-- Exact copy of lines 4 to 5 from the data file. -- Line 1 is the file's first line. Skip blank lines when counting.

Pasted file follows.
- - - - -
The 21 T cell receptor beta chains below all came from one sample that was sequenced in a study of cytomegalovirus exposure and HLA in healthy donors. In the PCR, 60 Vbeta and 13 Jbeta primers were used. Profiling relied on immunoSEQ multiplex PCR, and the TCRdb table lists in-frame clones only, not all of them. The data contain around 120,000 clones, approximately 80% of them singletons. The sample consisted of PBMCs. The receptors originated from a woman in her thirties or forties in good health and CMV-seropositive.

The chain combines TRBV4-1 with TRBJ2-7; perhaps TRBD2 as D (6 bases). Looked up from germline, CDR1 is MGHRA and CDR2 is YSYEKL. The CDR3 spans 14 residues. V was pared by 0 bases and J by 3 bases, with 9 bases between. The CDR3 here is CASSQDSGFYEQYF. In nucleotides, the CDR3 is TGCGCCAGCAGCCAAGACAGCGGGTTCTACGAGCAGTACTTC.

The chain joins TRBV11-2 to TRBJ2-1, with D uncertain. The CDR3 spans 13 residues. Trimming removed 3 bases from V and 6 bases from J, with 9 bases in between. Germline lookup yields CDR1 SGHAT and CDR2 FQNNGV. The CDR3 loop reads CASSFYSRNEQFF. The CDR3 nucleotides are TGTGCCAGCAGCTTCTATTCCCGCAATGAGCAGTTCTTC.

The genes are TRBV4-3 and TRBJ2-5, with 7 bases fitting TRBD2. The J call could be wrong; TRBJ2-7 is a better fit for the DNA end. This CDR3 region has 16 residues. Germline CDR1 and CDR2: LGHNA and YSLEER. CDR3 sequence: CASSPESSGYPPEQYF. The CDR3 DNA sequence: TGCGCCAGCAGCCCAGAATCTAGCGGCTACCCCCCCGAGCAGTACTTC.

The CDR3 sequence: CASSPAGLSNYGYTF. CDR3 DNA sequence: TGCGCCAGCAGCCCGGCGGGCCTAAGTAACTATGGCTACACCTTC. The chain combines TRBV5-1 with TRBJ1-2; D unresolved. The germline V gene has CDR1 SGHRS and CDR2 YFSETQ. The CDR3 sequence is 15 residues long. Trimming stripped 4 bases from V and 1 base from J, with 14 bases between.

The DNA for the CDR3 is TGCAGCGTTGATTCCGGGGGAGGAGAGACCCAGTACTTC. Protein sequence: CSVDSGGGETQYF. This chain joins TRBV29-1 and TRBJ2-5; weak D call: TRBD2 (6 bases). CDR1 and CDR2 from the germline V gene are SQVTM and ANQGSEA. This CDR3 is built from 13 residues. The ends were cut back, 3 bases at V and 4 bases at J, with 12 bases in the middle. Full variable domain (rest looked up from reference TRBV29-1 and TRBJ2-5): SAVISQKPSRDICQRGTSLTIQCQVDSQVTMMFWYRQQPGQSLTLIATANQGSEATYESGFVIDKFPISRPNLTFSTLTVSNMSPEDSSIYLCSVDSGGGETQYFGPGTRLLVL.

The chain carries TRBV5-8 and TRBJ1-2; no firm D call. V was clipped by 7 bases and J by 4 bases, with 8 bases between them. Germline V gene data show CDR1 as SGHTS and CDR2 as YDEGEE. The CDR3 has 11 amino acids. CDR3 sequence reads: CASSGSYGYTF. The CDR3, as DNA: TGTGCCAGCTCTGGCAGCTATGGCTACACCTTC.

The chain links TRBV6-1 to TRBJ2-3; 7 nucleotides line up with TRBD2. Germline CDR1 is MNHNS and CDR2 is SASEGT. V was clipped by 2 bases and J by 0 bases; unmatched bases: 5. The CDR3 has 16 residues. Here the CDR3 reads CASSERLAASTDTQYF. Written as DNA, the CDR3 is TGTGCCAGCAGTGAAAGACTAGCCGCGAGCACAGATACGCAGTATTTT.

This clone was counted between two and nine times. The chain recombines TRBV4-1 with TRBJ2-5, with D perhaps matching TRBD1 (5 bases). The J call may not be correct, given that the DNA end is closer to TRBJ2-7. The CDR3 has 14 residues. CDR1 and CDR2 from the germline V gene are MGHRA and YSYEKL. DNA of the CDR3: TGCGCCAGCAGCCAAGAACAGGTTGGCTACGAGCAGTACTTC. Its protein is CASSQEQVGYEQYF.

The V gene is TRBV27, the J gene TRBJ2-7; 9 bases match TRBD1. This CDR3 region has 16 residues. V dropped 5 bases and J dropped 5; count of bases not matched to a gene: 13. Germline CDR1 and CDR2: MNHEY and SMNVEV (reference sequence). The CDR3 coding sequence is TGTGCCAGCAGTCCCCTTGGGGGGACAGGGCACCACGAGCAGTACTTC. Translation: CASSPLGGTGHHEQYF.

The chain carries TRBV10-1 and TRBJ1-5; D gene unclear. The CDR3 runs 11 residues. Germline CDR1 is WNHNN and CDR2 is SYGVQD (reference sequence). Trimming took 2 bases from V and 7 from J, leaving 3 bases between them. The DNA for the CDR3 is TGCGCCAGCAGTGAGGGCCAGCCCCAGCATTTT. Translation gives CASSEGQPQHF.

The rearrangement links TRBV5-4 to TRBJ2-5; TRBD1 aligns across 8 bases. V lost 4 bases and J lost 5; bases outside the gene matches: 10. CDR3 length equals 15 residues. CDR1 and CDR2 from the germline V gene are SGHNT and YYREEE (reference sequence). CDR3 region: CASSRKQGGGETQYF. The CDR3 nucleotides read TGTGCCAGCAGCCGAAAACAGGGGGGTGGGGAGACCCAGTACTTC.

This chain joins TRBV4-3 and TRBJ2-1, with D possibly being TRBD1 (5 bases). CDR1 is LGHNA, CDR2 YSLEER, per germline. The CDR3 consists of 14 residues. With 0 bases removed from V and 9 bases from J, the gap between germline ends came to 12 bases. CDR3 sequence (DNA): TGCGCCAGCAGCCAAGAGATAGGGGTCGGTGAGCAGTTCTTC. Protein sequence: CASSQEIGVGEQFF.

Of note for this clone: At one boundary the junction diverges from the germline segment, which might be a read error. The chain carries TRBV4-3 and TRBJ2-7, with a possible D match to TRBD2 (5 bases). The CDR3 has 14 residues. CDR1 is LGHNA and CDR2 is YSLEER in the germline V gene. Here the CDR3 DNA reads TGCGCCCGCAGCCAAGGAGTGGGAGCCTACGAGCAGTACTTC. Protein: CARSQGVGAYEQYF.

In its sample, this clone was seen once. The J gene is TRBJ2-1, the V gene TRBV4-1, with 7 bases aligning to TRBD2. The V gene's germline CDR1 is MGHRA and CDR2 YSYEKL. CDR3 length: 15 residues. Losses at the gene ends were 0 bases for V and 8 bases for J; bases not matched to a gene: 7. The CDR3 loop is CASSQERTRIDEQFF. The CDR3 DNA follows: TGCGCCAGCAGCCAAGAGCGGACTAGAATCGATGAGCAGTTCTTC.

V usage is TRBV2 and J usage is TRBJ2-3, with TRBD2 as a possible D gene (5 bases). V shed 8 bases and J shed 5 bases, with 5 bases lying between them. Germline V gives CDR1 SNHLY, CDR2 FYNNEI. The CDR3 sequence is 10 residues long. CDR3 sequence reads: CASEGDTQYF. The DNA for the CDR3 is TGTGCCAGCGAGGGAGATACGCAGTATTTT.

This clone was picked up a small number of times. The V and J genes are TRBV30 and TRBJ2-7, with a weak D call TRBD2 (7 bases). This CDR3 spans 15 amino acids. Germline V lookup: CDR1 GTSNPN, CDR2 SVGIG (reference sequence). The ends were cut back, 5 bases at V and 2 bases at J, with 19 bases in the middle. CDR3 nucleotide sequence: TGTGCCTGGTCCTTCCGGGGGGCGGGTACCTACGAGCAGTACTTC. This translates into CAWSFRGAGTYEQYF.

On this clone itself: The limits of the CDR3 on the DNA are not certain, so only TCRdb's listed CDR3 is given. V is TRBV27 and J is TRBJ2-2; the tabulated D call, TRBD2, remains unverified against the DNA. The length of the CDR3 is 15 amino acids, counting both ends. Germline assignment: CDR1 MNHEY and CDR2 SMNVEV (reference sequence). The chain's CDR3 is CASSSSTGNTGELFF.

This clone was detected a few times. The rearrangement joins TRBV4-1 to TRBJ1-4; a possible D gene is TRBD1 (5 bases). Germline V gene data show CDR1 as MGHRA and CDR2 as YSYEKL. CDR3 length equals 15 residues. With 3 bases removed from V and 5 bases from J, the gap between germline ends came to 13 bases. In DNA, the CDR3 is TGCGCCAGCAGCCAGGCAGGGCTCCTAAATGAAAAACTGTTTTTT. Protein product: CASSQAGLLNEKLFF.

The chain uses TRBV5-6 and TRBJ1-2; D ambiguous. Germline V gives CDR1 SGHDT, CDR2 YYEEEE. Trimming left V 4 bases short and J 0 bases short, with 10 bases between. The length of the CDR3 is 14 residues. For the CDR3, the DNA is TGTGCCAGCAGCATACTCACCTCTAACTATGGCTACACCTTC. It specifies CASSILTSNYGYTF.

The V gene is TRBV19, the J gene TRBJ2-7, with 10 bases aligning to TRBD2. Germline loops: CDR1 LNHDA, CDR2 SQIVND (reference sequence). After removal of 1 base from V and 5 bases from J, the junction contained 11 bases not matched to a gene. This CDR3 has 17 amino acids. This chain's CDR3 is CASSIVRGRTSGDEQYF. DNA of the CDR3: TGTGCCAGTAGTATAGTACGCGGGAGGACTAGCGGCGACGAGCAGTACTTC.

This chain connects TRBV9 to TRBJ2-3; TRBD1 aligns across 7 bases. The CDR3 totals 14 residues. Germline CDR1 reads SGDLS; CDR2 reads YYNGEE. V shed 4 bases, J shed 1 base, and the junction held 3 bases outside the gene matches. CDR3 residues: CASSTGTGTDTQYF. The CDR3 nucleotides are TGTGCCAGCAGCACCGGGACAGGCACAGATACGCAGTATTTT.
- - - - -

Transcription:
The genes are TRBV4-3 and TRBJ2-5, with 7 bases fitting TRBD2. The J call could be wrong; TRBJ2-7 is a better fit for the DNA end. This CDR3 region has 16 residues. Germline CDR1 and CDR2: LGHNA and YSLEER. CDR3 sequence: CASSPESSGYPPEQYF. The CDR3 DNA sequence: TGCGCCAGCAGCCCAGAATCTAGCGGCTACCCCCCCGAGCAGTACTTC.

The CDR3 sequence: CASSPAGLSNYGYTF. CDR3 DNA sequence: TGCGCCAGCAGCCCGGCGGGCCTAAGTAACTATGGCTACACCTTC. The chain combines TRBV5-1 with TRBJ1-2; D unresolved. The germline V gene has CDR1 SGHRS and CDR2 YFSETQ. The CDR3 sequence is 15 residues long. Trimming stripped 4 bases from V and 1 base from J, with 14 bases between.